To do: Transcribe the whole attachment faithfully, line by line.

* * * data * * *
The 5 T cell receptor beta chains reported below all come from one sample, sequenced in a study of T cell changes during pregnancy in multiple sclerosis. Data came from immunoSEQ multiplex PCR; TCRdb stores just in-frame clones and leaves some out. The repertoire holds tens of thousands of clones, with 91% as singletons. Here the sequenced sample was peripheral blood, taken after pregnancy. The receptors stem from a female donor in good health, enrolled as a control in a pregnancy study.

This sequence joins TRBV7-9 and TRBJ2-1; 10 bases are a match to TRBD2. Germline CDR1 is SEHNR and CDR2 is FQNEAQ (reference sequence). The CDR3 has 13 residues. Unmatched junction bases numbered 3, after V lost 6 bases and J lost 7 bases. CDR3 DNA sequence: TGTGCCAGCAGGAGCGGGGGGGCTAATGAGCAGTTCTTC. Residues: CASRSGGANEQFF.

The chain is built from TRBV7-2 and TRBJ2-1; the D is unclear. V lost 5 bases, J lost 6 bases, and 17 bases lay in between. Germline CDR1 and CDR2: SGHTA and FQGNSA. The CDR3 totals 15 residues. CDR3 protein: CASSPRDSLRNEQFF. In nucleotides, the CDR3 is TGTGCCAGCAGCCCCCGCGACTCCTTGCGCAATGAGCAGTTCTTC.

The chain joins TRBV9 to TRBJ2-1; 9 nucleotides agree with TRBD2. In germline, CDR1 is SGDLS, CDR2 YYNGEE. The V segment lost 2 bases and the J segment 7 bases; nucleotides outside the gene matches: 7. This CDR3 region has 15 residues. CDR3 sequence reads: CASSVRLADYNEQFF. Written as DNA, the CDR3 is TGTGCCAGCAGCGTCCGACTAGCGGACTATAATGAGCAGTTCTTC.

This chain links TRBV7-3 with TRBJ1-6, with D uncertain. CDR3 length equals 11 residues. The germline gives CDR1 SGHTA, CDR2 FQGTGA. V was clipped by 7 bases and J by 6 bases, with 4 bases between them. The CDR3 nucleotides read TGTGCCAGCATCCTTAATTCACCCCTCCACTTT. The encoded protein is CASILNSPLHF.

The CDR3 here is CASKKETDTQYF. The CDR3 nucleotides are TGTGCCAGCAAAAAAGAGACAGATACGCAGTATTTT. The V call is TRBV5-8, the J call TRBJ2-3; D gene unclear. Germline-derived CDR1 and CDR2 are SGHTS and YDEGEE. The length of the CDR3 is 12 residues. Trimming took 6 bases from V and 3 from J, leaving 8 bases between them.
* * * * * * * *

The 5 T cell receptor beta chains reported below all come from one sample, sequenced in a study of T cell changes during pregnancy in multiple sclerosis. Data came from immunoSEQ multiplex PCR; TCRdb stores just in-frame clones and leaves some out. The repertoire holds tens of thousands of clones, with 91% as singletons. Here the sequenced sample was peripheral blood, taken after pregnancy. The receptors stem from a female donor in good health, enrolled as a control in a pregnancy study.

This sequence joins TRBV7-9 and TRBJ2-1; 10 bases are a match to TRBD2. Germline CDR1 is SEHNR and CDR2 is FQNEAQ (reference sequence). The CDR3 has 13 residues. Unmatched junction bases numbered 3, after V lost 6 bases and J lost 7 bases. CDR3 DNA sequence: TGTGCCAGCAGGAGCGGGGGGGCTAATGAGCAGTTCTTC. Residues: CASRSGGANEQFF.

The chain is built from TRBV7-2 and TRBJ2-1; the D is unclear. V lost 5 bases, J lost 6 bases, and 17 bases lay in between. Germline CDR1 and CDR2: SGHTA and FQGNSA. The CDR3 totals 15 residues. CDR3 protein: CASSPRDSLRNEQFF. In nucleotides, the CDR3 is TGTGCCAGCAGCCCCCGCGACTCCTTGCGCAATGAGCAGTTCTTC.

The chain joins TRBV9 to TRBJ2-1; 9 nucleotides agree with TRBD2. In germline, CDR1 is SGDLS, CDR2 YYNGEE. The V segment lost 2 bases and the J segment 7 bases; nucleotides outside the gene matches: 7. This CDR3 region has 15 residues. CDR3 sequence reads: CASSVRLADYNEQFF. Written as DNA, the CDR3 is TGTGCCAGCAGCGTCCGACTAGCGGACTATAATGAGCAGTTCTTC.

This chain links TRBV7-3 with TRBJ1-6, with D uncertain. CDR3 length equals 11 residues. The germline gives CDR1 SGHTA, CDR2 FQGTGA. V was clipped by 7 bases and J by 6 bases, with 4 bases between them. The CDR3 nucleotides read TGTGCCAGCATCCTTAATTCACCCCTCCACTTT. The encoded protein is CASILNSPLHF.

The CDR3 here is CASKKETDTQYF. The CDR3 nucleotides are TGTGCCAGCAAAAAAGAGACAGATACGCAGTATTTT. The V call is TRBV5-8, the J call TRBJ2-3; D gene unclear. Germline-derived CDR1 and CDR2 are SGHTS and YDEGEE. The length of the CDR3 is 12 residues. Trimming took 6 bases from V and 3 from J, leaving 8 bases between them.